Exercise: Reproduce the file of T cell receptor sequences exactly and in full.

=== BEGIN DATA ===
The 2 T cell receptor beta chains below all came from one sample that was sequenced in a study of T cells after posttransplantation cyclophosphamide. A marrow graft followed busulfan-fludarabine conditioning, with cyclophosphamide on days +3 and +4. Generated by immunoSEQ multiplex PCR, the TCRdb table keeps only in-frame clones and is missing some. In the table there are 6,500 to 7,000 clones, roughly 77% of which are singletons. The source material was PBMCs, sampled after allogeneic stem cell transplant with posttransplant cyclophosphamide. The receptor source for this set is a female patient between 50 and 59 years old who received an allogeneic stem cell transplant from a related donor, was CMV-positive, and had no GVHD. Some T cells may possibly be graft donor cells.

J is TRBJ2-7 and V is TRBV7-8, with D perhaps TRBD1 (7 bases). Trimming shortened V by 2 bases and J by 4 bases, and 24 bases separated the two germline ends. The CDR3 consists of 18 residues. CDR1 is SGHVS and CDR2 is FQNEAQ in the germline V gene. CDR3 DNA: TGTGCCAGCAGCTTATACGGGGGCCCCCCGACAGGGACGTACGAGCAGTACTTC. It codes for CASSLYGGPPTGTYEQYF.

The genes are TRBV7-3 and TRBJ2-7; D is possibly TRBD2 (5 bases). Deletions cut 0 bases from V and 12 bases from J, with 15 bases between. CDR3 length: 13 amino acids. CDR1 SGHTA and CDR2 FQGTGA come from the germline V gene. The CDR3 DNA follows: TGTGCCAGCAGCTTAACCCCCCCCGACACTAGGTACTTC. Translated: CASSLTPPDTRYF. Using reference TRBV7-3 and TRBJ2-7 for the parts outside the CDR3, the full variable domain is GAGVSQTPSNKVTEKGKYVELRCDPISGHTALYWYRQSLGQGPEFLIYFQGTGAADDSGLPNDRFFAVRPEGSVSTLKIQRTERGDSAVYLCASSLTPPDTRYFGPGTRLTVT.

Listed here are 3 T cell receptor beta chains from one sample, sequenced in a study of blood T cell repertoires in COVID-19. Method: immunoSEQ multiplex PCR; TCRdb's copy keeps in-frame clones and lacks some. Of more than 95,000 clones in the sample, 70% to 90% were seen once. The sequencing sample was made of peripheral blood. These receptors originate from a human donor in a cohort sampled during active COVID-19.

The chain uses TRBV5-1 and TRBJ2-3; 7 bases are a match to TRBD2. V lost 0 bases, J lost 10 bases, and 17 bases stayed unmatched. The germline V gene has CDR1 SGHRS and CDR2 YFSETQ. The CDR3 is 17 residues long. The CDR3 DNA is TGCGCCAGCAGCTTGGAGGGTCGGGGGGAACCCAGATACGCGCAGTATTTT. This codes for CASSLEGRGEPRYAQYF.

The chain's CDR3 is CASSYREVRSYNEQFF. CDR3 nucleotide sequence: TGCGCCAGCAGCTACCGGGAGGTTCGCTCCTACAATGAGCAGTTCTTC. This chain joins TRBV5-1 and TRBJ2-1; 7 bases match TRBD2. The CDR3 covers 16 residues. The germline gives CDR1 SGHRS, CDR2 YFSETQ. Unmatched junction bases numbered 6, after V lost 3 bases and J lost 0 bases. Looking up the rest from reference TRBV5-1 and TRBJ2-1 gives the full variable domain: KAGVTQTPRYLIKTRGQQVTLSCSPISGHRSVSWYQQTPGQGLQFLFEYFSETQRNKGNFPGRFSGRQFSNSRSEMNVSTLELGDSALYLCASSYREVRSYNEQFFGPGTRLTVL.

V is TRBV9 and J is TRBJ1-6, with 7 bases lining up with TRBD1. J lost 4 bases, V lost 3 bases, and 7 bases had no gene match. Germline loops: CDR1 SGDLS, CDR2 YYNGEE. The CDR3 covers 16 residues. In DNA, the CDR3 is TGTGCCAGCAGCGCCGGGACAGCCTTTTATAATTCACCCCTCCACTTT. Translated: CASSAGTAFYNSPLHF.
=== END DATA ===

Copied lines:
The 2 T cell receptor beta chains below all came from one sample that was sequenced in a study of T cells after posttransplantation cyclophosphamide. A marrow graft followed busulfan-fludarabine conditioning, with cyclophosphamide on days +3 and +4. Generated by immunoSEQ multiplex PCR, the TCRdb table keeps only in-frame clones and is missing some. In the table there are 6,500 to 7,000 clones, roughly 77% of which are singletons. The source material was PBMCs, sampled after allogeneic stem cell transplant with posttransplant cyclophosphamide. The receptor source for this set is a female patient between 50 and 59 years old who received an allogeneic stem cell transplant from a related donor, was CMV-positive, and had no GVHD. Some T cells may possibly be graft donor cells.

J is TRBJ2-7 and V is TRBV7-8, with D perhaps TRBD1 (7 bases). Trimming shortened V by 2 bases and J by 4 bases, and 24 bases separated the two germline ends. The CDR3 consists of 18 residues. CDR1 is SGHVS and CDR2 is FQNEAQ in the germline V gene. CDR3 DNA: TGTGCCAGCAGCTTATACGGGGGCCCCCCGACAGGGACGTACGAGCAGTACTTC. It codes for CASSLYGGPPTGTYEQYF.

The genes are TRBV7-3 and TRBJ2-7; D is possibly TRBD2 (5 bases). Deletions cut 0 bases from V and 12 bases from J, with 15 bases between. CDR3 length: 13 amino acids. CDR1 SGHTA and CDR2 FQGTGA come from the germline V gene. The CDR3 DNA follows: TGTGCCAGCAGCTTAACCCCCCCCGACACTAGGTACTTC. Translated: CASSLTPPDTRYF. Using reference TRBV7-3 and TRBJ2-7 for the parts outside the CDR3, the full variable domain is GAGVSQTPSNKVTEKGKYVELRCDPISGHTALYWYRQSLGQGPEFLIYFQGTGAADDSGLPNDRFFAVRPEGSVSTLKIQRTERGDSAVYLCASSLTPPDTRYFGPGTRLTVT.

Listed here are 3 T cell receptor beta chains from one sample, sequenced in a study of blood T cell repertoires in COVID-19. Method: immunoSEQ multiplex PCR; TCRdb's copy keeps in-frame clones and lacks some. Of more than 95,000 clones in the sample, 70% to 90% were seen once. The sequencing sample was made of peripheral blood. These receptors originate from a human donor in a cohort sampled during active COVID-19.

The chain uses TRBV5-1 and TRBJ2-3; 7 bases are a match to TRBD2. V lost 0 bases, J lost 10 bases, and 17 bases stayed unmatched. The germline V gene has CDR1 SGHRS and CDR2 YFSETQ. The CDR3 is 17 residues long. The CDR3 DNA is TGCGCCAGCAGCTTGGAGGGTCGGGGGGAACCCAGATACGCGCAGTATTTT. This codes for CASSLEGRGEPRYAQYF.

The chain's CDR3 is CASSYREVRSYNEQFF. CDR3 nucleotide sequence: TGCGCCAGCAGCTACCGGGAGGTTCGCTCCTACAATGAGCAGTTCTTC. This chain joins TRBV5-1 and TRBJ2-1; 7 bases match TRBD2. The CDR3 covers 16 residues. The germline gives CDR1 SGHRS, CDR2 YFSETQ. Unmatched junction bases numbered 6, after V lost 3 bases and J lost 0 bases. Looking up the rest from reference TRBV5-1 and TRBJ2-1 gives the full variable domain: KAGVTQTPRYLIKTRGQQVTLSCSPISGHRSVSWYQQTPGQGLQFLFEYFSETQRNKGNFPGRFSGRQFSNSRSEMNVSTLELGDSALYLCASSYREVRSYNEQFFGPGTRLTVL.

V is TRBV9 and J is TRBJ1-6, with 7 bases lining up with TRBD1. J lost 4 bases, V lost 3 bases, and 7 bases had no gene match. Germline loops: CDR1 SGDLS, CDR2 YYNGEE. The CDR3 covers 16 residues. In DNA, the CDR3 is TGTGCCAGCAGCGCCGGGACAGCCTTTTATAATTCACCCCTCCACTTT. Translated: CASSAGTAFYNSPLHF.